At least it seems
To function so above the
This book Masquerade, in sum a stinging indictment
of the way we live now, is that yellow leaf.
Salemi’s scope is wide, and can be both light and
serious. One of Salemi’s best poems is “Corporate
Opportunity,” which examines the way in which so many
of us must live. Other poems shine their light on what might
be significant moments in anyone’s life. We are treated
to his observations on such diverse themes as snobbery, fashion,
class differences, a blind date, and even the burden of listening
to Wagner. The poem “The Diver’s Dirge,” dun-colored
and doleful, paints a canvas full of the joys of isolation
and the price paid for its renunciation. “WhatPrice
Wisdom” is a marvelously wise comment on age and its
lessons. Poetry workshops, academics, degree-driven suckups;
all catch a bit of the sharp lash of Joseph S. Salemi’s
The variety of subject and poetic expression continues in Masquerade.
One of the loveliest of Salemi’s works, “An Academy
Painter Judges The Impressionists,” delineates the
limits of conventional aesthetic judgment, and shows his
far-reaching range. In the cluster of poems jump-started
by quotes from or about other writers, Salemi gets inside
their heads; he might be continuing a conversation with a
writer from another age. I’m thinking particularly
of “In One Ear” (about Boswell), and the poem
titled “Rimbaud’s Apologia,” though there
On occasion, Salemi even turns a cold eye on himself. Here
is a poet who thinks deeply and communicates well in so many
ways. From reading his poems I learn of his delight in art
and calligraphy, his love of wine, and of his remarkably
unsentimental attitude toward status, power, sex and other
personal experience. In fact, unsentimentality is his forte ‘,
and it is a quality we desperately need in an age of cant.
Both of Salemi’s war poems, “Shell Shock” and “The
Price of Flowers,” are dense, reserved and heavy, as
monuments to the past should be; yet the kernel of meaning
in each is as clear as crystal.
I quote from “The Price of Flowers”:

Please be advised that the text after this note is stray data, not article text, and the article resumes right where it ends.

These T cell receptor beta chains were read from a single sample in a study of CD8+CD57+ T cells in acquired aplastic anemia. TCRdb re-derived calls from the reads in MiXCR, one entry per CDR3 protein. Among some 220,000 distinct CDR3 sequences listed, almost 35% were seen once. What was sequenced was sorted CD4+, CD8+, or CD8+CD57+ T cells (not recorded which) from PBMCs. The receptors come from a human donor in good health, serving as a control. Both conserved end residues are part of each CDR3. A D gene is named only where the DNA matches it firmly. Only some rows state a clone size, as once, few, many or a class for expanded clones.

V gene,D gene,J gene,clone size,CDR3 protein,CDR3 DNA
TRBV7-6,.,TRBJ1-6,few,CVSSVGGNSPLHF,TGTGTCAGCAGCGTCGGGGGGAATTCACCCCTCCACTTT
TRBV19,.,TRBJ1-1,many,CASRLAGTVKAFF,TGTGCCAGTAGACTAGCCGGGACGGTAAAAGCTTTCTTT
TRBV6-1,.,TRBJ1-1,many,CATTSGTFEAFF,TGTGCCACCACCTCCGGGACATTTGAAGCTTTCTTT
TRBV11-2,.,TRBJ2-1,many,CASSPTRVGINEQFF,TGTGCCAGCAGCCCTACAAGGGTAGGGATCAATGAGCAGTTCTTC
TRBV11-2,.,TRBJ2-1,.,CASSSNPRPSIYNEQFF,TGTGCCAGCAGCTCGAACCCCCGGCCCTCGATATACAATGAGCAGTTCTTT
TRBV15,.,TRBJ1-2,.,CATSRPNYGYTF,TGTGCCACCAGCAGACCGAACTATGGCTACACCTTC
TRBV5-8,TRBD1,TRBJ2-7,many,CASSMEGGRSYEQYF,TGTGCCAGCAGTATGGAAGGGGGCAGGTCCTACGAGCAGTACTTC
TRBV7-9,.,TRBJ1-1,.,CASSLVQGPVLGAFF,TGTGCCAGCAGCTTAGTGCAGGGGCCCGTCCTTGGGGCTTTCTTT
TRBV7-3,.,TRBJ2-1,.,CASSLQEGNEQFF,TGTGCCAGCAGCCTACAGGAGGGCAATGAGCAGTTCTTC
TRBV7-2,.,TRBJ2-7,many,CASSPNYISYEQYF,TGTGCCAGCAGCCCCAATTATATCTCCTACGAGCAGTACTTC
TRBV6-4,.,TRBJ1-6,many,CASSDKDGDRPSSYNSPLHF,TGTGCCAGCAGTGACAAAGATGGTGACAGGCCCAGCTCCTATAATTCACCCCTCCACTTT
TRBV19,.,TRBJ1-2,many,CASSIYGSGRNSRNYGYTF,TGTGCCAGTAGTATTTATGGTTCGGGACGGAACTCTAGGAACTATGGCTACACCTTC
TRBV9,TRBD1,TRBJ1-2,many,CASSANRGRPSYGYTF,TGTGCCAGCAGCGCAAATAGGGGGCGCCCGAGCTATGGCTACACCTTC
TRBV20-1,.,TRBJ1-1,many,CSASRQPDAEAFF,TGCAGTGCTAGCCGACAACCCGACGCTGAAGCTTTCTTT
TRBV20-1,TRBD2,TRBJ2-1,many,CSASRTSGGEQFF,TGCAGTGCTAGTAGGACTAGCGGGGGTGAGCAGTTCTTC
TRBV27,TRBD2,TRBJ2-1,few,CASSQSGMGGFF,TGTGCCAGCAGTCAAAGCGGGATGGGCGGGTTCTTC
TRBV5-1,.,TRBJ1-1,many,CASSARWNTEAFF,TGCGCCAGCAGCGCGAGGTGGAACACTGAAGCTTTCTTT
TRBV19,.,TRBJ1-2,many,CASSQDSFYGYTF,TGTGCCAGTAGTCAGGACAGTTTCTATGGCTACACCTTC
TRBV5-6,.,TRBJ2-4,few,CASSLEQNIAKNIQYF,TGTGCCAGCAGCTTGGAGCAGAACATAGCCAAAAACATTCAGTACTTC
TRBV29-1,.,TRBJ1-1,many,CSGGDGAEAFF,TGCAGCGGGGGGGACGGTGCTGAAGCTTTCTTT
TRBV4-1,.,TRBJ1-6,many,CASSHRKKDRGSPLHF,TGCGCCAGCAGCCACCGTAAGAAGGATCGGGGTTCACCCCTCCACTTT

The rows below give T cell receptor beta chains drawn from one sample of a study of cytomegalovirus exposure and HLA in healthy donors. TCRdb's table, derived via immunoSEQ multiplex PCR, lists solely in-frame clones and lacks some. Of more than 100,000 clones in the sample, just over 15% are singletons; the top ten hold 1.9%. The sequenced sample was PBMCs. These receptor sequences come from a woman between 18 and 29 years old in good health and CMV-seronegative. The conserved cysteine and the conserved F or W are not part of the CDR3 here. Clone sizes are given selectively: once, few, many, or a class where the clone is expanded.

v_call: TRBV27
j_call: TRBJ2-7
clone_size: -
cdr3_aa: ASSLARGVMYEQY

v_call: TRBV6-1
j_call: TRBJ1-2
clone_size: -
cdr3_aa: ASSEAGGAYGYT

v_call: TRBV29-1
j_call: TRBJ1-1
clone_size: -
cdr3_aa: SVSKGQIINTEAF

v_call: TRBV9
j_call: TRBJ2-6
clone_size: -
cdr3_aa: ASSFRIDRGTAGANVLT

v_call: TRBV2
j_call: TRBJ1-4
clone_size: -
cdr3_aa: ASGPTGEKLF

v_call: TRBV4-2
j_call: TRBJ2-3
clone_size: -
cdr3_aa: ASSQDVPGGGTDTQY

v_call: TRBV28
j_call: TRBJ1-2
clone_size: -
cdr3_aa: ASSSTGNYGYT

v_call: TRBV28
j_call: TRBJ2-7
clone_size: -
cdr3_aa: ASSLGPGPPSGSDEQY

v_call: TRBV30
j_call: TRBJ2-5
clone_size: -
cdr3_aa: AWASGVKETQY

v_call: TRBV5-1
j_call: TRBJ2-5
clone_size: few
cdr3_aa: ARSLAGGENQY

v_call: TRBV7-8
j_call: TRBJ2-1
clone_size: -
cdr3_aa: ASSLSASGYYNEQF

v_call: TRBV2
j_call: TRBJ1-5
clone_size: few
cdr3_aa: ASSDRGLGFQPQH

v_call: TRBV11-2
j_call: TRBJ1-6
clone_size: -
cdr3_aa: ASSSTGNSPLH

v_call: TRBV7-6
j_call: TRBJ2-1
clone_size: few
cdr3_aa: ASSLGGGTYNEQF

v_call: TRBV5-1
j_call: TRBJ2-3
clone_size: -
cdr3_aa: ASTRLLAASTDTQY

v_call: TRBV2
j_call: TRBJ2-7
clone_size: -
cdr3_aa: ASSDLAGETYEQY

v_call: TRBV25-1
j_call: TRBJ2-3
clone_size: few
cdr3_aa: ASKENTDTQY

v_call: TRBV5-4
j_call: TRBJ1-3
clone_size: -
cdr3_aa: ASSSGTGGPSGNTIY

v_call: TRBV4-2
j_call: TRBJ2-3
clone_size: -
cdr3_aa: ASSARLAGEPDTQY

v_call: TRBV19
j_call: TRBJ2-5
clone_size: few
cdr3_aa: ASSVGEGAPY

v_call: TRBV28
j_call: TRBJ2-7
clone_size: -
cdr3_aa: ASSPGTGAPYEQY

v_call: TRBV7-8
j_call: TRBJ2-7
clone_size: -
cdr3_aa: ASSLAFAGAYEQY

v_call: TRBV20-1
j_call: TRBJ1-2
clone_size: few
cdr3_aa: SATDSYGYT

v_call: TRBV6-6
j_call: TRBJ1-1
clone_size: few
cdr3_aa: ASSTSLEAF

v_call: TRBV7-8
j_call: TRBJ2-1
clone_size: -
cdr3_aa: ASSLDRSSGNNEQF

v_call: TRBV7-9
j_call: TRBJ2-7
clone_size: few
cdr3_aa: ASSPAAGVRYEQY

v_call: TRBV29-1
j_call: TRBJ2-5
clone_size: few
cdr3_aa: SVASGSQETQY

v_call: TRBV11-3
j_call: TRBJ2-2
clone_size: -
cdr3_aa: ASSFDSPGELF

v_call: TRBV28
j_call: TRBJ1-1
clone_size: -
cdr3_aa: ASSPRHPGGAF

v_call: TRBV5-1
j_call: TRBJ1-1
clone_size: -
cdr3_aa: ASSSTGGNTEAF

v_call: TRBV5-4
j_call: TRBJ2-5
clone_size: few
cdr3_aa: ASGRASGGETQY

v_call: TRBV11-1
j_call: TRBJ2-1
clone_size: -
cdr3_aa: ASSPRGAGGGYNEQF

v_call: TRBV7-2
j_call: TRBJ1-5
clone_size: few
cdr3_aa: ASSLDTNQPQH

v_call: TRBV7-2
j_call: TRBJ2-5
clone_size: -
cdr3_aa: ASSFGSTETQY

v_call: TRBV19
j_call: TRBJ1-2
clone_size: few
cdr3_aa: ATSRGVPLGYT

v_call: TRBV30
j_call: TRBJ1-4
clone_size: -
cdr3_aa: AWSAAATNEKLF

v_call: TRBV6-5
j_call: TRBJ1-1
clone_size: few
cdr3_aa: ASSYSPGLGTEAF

…The world’s still rife
With mayhem, spite,
stupidity’s dull spell,
enough to rival hell.
The ground we harrowed with our slaughtered
the same weeds, and gives off the old smell.
Perhaps the most difficult thing for any poet to do is to
meld his knowledge of his art with what life has taught him.
Somewhat like imprinting a footprint on wet sand, the process
which produces such works can never be totally directed,
but occurs as one walks along through life, succeeding in
putting one foot ahead of the other. Salemi’s footprints
are strong and sure; they lead to a place worth going.
I would hate for such a worthy book as Masquerade to
lie gathering dust on the shelf, while all the hypocrisy
and effusiveness of the age is enjoying a spotlight of attention.
There are many things contained in and concerning this book
that call for contemplation of the most serious kind.
As this collection demonstrates, Salemi is acomplex, often
profound poet who knows how to make everything work in order
to reach his goal. He is a poet who has found entrance to
the narrow way which connects technique and form, issues,
personal preference, and commentary. His poems are sharp,
direct, even at times acidic, and he is not afraid to put
a seldom-used word to work. Here, in Masquerade,
we are treated to a banquet of form, fantasy and a love of
words and how they work. Salemi’s language is anything
but politically correct, and I love it.
Salemi can be playful, cynical, oblique and deeply serious.
If these poems shock you, it is to get your attention. Once
he has it, there are lessons there for anyone to learn. Just
read the book. You’ll see.
Sally Cook is both artist and poet. As a painter, she
was a participant in the historic Tenth Street Galleries,
where she was a member of both the Phoenix and Camino galleries
and the Artist’s Club. Her many paintings of Emily
Dickinson have been discussed in scholarly journals and
her poetry has been widely published. Presently, an E-book
of her poetry can be seen on the website of The